Monday, May 27, 2013

Music Business/Law Tips - "Sampling Defense"

Although its always advisable to gain permission from copyright owners before sampling their music since in general even taking small snippets can be considered infringement, there are a few possible arguable defenses for not having to clear a sample. One would be "fair use", where the copying serves some sort of benefit to the public (such as education, criticism, parody or satire). The other would be "de minimus", where the copying is so tiny one could never tell the original source of the music. Again, these defenses are just that and they may not fly - especially if the sampler is making money off of someone else's work. Ben McLane Esq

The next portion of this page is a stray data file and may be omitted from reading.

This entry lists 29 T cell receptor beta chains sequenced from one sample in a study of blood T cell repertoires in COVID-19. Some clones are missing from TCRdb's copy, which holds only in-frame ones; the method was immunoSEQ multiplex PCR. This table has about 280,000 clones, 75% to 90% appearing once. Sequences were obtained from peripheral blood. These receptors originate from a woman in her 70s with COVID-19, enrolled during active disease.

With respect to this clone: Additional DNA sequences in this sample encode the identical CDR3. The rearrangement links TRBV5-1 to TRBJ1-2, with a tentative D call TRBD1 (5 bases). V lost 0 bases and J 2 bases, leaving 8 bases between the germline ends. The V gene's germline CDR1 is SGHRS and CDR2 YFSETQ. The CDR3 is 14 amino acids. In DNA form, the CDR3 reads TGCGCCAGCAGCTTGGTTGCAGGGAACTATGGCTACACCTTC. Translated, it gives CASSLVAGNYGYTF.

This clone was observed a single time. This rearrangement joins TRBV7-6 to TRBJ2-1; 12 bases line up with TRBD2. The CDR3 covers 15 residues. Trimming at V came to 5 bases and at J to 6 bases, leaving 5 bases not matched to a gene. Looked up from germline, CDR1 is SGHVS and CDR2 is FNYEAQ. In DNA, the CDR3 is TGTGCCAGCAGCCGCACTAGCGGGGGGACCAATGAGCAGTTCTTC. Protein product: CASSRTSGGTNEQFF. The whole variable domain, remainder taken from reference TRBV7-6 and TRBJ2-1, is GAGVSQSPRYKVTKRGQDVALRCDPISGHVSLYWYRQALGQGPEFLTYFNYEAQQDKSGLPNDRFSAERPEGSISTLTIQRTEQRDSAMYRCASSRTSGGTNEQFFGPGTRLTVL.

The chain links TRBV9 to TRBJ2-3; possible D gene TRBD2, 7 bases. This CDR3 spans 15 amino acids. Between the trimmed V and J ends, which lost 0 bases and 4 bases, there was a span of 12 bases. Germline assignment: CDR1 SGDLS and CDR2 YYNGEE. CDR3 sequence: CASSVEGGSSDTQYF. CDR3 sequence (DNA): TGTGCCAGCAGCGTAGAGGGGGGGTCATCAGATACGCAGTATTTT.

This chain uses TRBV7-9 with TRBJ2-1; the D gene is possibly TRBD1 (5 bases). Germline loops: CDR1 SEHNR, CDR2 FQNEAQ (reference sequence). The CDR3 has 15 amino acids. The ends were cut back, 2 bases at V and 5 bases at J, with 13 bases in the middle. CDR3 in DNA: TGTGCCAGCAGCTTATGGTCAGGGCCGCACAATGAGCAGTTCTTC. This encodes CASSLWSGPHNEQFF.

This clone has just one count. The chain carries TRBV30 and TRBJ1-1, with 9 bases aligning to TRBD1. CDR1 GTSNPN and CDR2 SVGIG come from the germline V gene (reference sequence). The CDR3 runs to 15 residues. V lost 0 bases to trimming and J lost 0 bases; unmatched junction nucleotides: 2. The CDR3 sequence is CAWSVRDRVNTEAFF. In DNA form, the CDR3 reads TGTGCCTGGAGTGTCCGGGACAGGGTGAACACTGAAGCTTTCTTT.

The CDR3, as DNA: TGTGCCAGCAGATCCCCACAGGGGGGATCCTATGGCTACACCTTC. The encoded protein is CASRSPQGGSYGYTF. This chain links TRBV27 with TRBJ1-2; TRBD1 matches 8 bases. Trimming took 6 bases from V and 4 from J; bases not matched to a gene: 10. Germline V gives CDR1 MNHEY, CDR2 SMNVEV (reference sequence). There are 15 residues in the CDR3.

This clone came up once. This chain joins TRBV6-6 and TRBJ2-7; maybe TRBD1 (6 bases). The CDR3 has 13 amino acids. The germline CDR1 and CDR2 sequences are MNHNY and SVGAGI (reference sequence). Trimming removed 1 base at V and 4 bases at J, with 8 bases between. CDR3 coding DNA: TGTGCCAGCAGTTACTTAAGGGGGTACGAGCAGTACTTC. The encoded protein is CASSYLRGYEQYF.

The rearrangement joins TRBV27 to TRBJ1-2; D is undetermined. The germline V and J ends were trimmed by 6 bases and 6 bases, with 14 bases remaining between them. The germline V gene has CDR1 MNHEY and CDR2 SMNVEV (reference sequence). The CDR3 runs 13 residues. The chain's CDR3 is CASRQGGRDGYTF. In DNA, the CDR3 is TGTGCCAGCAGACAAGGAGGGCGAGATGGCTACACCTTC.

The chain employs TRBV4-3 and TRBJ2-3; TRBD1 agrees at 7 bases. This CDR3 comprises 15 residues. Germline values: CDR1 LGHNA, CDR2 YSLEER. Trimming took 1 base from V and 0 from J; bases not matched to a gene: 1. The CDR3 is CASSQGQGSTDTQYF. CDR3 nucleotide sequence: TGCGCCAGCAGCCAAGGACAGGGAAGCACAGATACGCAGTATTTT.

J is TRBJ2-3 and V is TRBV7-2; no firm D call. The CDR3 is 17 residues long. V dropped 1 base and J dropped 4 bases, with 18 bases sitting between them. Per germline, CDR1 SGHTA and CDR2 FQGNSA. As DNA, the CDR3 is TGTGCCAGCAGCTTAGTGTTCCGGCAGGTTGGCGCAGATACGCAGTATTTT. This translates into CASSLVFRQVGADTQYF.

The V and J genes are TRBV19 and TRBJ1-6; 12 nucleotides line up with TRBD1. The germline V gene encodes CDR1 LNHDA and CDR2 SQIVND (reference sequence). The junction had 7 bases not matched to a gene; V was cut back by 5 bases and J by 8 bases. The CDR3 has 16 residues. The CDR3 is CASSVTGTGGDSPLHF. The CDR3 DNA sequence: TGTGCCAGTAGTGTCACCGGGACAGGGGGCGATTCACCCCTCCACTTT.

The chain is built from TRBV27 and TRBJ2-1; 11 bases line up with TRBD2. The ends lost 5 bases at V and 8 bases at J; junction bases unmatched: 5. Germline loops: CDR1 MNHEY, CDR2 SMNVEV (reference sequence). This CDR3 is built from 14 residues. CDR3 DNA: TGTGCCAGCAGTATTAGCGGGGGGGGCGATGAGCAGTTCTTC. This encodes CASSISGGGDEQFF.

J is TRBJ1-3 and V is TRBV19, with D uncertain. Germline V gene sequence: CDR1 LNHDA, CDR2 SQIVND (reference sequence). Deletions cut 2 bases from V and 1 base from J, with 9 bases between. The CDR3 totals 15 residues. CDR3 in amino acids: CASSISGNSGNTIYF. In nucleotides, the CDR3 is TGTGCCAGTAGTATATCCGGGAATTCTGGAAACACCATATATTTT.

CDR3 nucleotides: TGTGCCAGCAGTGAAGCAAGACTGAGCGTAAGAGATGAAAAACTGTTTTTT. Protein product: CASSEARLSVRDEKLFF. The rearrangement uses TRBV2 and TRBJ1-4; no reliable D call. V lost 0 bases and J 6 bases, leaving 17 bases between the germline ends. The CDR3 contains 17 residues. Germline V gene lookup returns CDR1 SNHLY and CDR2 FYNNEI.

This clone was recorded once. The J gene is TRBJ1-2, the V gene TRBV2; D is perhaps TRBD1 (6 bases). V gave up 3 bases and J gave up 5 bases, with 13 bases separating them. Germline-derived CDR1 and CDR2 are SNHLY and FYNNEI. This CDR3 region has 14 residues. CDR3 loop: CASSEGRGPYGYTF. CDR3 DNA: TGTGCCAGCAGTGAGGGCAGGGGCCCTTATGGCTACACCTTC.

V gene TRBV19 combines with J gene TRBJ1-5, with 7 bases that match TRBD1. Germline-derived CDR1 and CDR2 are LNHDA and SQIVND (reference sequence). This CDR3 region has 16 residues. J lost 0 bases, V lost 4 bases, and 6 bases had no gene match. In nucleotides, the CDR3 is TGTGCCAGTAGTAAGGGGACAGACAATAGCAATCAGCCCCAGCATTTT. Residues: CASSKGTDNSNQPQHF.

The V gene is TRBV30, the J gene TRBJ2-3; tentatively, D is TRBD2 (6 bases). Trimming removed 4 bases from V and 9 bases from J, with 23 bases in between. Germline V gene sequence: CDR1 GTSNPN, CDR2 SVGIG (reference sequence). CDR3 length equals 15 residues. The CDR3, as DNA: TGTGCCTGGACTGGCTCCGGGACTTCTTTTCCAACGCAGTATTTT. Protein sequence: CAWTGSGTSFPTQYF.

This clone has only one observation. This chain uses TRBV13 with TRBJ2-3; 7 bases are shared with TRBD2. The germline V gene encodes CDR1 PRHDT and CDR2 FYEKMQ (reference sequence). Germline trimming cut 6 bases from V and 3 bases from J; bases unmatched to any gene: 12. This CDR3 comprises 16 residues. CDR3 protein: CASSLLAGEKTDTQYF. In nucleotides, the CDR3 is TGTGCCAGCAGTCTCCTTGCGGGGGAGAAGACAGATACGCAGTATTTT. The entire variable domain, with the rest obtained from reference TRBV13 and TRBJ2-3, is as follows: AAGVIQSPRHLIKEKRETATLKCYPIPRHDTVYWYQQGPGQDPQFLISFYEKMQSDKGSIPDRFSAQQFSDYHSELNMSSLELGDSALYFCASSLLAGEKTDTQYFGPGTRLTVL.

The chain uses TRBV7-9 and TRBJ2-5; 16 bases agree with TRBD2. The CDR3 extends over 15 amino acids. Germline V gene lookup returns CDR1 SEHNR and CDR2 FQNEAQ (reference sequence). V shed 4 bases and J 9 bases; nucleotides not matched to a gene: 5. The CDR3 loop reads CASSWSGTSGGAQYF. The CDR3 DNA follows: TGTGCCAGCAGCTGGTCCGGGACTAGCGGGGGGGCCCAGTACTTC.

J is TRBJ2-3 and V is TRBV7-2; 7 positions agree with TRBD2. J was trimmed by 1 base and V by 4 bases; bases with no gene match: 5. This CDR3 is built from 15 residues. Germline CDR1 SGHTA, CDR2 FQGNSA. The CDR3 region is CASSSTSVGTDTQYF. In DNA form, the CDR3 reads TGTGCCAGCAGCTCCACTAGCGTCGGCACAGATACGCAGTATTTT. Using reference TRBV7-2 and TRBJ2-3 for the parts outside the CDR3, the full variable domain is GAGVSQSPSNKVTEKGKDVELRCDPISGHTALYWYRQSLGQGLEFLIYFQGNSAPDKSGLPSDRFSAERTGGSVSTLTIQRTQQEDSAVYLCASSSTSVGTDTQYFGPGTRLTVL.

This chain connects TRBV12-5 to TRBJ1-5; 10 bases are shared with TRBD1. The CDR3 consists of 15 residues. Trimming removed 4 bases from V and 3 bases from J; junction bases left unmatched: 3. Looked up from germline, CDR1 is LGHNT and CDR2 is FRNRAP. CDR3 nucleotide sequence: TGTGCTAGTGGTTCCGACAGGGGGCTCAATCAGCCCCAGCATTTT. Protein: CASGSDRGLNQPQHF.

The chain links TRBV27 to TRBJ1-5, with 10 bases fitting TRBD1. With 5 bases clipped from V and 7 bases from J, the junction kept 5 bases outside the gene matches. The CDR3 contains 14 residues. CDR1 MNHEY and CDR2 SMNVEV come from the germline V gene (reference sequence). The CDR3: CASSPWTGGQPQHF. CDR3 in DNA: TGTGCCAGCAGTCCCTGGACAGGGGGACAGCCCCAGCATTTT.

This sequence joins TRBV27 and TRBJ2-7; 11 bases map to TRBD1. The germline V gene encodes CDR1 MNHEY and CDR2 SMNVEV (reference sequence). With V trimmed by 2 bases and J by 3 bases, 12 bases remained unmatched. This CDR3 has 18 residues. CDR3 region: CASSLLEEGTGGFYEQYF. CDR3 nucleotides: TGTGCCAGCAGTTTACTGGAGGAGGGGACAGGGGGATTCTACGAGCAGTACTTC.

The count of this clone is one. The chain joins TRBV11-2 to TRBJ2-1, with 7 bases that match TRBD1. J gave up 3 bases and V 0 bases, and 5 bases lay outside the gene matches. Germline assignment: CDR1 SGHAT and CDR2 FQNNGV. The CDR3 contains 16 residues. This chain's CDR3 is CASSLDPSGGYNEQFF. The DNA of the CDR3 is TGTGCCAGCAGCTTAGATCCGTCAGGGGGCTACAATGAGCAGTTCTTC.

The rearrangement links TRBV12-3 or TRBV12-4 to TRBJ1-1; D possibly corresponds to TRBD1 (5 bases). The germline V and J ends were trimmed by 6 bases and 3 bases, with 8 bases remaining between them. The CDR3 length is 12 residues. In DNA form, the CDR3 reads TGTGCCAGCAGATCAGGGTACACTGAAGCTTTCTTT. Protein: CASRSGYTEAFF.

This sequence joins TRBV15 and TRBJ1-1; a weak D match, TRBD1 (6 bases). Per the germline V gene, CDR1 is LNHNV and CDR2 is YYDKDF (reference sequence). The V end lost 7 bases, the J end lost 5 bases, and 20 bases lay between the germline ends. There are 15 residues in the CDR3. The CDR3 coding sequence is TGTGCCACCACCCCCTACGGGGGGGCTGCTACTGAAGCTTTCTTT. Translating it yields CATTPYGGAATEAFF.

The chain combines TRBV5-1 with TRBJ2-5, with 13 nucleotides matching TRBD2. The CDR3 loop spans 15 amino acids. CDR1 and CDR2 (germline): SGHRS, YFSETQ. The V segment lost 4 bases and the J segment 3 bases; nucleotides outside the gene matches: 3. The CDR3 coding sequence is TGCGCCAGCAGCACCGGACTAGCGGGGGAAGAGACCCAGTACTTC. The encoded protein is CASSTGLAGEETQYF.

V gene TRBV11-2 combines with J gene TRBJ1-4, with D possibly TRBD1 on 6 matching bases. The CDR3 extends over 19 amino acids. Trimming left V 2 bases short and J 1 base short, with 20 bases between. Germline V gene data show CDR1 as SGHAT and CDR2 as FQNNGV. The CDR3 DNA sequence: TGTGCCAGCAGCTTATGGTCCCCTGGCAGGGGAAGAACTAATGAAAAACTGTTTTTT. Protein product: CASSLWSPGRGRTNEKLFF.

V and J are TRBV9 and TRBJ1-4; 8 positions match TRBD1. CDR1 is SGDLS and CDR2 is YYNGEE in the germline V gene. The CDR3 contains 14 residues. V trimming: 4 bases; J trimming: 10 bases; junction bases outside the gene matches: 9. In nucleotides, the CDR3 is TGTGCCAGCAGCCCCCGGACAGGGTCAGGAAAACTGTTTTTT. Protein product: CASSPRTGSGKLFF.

Wednesday, May 1, 2013

Music Business/Law Tips - "Video Game License Fees"

When you license your music for inclusion on a video game, the royalties and fees depend upon how famous you are, how famous your song is, the prior history or anticipated sales of the game, who the game company is, the bargaining power of the parties, and the needs of the video game producer, artist and/or songwriter. Some agreements provide for an actual royalty but most provide for a one-time buy-out fee per song regardless of the number of games actually sold or how many times the game is played. There is no standard per se, but per game royalties range from 8 cents to 15 cents per song, and buyouts range from $1 to over $25,000 (with the average being between $2500-$5000). Ben McLane Esq